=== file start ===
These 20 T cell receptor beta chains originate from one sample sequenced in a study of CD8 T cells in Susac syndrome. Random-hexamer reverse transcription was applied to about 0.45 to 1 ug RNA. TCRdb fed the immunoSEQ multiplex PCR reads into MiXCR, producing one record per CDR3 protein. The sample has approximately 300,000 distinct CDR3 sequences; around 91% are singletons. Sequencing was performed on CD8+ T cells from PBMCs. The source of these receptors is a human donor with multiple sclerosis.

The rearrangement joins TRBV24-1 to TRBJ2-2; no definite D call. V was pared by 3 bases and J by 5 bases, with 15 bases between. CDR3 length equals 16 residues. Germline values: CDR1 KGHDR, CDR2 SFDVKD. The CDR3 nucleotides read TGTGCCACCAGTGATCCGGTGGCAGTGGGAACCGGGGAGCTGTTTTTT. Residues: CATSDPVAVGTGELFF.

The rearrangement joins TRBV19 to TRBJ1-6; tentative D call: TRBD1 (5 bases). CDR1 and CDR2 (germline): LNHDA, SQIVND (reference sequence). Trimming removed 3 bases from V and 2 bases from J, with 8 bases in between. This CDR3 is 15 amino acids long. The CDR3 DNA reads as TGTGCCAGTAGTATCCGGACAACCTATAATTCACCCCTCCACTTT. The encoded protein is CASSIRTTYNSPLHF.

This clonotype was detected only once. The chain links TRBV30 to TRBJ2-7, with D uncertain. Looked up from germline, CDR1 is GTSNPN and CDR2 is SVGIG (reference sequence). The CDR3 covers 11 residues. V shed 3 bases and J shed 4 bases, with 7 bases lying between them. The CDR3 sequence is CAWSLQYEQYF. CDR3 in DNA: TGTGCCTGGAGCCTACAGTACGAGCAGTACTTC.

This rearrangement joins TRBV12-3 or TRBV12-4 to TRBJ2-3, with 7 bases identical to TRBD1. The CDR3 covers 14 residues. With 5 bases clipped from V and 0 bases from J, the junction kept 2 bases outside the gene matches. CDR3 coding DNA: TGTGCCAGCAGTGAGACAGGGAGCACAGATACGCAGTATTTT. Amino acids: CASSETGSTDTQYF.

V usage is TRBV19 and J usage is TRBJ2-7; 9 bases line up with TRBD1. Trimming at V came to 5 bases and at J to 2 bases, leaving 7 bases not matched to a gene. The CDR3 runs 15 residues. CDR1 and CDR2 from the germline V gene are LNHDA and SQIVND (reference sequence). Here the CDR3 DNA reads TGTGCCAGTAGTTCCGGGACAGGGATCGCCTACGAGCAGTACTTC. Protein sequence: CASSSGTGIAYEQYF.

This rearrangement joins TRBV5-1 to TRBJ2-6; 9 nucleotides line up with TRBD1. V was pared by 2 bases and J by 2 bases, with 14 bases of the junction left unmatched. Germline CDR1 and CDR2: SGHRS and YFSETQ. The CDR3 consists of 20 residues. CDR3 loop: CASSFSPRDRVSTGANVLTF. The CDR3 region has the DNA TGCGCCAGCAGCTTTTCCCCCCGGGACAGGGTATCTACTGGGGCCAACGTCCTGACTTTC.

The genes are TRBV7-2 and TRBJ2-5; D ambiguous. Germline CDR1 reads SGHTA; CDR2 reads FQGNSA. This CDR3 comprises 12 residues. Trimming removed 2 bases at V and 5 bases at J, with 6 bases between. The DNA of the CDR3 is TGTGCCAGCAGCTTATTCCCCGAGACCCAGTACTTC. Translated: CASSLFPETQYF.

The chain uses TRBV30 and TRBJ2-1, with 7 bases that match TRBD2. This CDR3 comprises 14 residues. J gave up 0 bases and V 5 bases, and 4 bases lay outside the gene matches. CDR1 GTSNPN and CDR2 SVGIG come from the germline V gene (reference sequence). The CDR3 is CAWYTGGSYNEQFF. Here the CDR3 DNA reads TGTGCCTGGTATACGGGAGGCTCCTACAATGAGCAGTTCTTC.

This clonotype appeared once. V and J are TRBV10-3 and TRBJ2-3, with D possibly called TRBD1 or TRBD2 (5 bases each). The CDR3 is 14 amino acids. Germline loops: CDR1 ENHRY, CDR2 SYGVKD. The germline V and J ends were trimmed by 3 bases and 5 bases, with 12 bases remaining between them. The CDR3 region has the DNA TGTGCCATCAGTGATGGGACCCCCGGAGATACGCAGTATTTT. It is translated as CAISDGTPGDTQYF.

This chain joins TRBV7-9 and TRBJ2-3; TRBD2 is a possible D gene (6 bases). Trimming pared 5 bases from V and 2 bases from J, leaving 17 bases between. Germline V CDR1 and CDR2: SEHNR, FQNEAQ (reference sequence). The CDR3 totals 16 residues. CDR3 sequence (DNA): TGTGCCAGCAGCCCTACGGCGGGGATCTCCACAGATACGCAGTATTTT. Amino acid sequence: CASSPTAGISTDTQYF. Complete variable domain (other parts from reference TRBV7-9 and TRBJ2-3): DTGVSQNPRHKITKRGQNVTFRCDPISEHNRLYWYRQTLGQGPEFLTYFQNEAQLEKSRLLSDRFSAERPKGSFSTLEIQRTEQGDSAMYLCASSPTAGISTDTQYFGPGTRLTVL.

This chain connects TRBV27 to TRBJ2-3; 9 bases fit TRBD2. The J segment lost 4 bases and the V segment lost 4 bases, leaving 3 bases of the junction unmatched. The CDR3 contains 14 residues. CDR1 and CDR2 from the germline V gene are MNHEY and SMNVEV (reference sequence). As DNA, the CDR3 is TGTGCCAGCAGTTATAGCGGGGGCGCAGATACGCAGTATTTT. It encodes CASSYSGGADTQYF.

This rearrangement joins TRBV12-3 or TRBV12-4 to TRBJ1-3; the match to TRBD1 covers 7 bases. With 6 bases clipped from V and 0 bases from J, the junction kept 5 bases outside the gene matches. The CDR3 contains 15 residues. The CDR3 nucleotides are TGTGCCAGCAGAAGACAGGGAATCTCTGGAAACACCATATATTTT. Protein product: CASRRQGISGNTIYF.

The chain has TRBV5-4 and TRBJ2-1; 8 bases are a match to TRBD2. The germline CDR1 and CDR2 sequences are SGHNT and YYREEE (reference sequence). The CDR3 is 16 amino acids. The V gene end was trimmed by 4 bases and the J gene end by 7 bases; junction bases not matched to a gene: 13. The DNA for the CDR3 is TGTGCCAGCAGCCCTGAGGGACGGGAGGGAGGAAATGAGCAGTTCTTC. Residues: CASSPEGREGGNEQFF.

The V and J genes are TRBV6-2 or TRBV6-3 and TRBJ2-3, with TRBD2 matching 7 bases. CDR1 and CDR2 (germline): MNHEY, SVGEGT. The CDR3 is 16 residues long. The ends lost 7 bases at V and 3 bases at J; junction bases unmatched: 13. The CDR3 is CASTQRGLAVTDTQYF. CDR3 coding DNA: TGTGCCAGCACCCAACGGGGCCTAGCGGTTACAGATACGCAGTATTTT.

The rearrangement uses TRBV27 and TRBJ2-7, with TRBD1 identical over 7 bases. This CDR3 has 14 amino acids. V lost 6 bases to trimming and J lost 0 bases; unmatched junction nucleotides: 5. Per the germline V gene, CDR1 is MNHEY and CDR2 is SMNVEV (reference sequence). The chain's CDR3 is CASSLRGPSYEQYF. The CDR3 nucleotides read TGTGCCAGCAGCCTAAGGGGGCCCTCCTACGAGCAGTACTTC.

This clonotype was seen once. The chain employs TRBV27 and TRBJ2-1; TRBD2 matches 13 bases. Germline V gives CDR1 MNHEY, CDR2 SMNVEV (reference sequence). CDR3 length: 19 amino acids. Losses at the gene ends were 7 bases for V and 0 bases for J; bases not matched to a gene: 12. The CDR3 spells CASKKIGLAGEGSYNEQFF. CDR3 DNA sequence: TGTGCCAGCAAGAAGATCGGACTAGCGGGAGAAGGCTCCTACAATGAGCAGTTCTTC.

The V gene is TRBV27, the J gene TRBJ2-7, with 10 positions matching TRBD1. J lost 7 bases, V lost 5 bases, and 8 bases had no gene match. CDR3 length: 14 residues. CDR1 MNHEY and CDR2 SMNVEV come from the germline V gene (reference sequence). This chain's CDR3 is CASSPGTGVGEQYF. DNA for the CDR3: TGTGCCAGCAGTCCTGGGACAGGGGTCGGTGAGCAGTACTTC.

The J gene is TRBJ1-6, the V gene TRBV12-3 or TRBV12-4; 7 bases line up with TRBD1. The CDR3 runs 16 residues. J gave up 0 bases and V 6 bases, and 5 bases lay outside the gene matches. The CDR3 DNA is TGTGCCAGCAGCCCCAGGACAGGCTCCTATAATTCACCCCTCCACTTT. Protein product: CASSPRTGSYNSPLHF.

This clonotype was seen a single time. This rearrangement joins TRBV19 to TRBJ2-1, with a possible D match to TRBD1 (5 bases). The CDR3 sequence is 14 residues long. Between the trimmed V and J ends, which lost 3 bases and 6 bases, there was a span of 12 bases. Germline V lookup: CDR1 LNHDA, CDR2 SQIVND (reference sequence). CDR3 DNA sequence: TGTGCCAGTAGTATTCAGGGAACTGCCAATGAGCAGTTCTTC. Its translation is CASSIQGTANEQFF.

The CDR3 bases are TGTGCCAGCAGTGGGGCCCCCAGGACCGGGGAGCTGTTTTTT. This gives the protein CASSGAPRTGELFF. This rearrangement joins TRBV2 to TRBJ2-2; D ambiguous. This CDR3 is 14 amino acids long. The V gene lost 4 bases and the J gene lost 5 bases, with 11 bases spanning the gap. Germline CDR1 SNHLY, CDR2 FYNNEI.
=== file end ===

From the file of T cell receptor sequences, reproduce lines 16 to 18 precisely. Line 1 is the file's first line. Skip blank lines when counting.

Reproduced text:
The rearrangement uses TRBV27 and TRBJ2-7, with TRBD1 identical over 7 bases. This CDR3 has 14 amino acids. V lost 6 bases to trimming and J lost 0 bases; unmatched junction nucleotides: 5. Per the germline V gene, CDR1 is MNHEY and CDR2 is SMNVEV (reference sequence). The chain's CDR3 is CASSLRGPSYEQYF. The CDR3 nucleotides read TGTGCCAGCAGCCTAAGGGGGCCCTCCTACGAGCAGTACTTC.

This clonotype was seen once. The chain employs TRBV27 and TRBJ2-1; TRBD2 matches 13 bases. Germline V gives CDR1 MNHEY, CDR2 SMNVEV (reference sequence). CDR3 length: 19 amino acids. Losses at the gene ends were 7 bases for V and 0 bases for J; bases not matched to a gene: 12. The CDR3 spells CASKKIGLAGEGSYNEQFF. CDR3 DNA sequence: TGTGCCAGCAAGAAGATCGGACTAGCGGGAGAAGGCTCCTACAATGAGCAGTTCTTC.

The V gene is TRBV27, the J gene TRBJ2-7, with 10 positions matching TRBD1. J lost 7 bases, V lost 5 bases, and 8 bases had no gene match. CDR3 length: 14 residues. CDR1 MNHEY and CDR2 SMNVEV come from the germline V gene (reference sequence). This chain's CDR3 is CASSPGTGVGEQYF. DNA for the CDR3: TGTGCCAGCAGTCCTGGGACAGGGGTCGGTGAGCAGTACTTC.